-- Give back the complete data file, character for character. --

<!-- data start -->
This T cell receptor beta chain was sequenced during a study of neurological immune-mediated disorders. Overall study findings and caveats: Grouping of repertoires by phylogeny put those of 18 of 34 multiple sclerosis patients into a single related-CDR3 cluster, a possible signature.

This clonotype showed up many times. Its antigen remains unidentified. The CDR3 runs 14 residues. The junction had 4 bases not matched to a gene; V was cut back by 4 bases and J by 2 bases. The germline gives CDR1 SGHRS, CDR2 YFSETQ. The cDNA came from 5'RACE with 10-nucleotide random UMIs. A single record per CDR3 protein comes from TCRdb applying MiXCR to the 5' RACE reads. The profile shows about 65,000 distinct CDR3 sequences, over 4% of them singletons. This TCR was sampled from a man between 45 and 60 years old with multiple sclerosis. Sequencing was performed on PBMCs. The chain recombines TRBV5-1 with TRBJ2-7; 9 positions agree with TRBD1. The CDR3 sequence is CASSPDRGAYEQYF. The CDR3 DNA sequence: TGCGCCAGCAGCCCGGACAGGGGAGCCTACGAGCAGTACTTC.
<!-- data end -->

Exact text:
This T cell receptor beta chain was sequenced during a study of neurological immune-mediated disorders. Overall study findings and caveats: Grouping of repertoires by phylogeny put those of 18 of 34 multiple sclerosis patients into a single related-CDR3 cluster, a possible signature.

This clonotype showed up many times. Its antigen remains unidentified. The CDR3 runs 14 residues. The junction had 4 bases not matched to a gene; V was cut back by 4 bases and J by 2 bases. The germline gives CDR1 SGHRS, CDR2 YFSETQ. The cDNA came from 5'RACE with 10-nucleotide random UMIs. A single record per CDR3 protein comes from TCRdb applying MiXCR to the 5' RACE reads. The profile shows about 65,000 distinct CDR3 sequences, over 4% of them singletons. This TCR was sampled from a man between 45 and 60 years old with multiple sclerosis. Sequencing was performed on PBMCs. The chain recombines TRBV5-1 with TRBJ2-7; 9 positions agree with TRBD1. The CDR3 sequence is CASSPDRGAYEQYF. The CDR3 DNA sequence: TGCGCCAGCAGCCCGGACAGGGGAGCCTACGAGCAGTACTTC.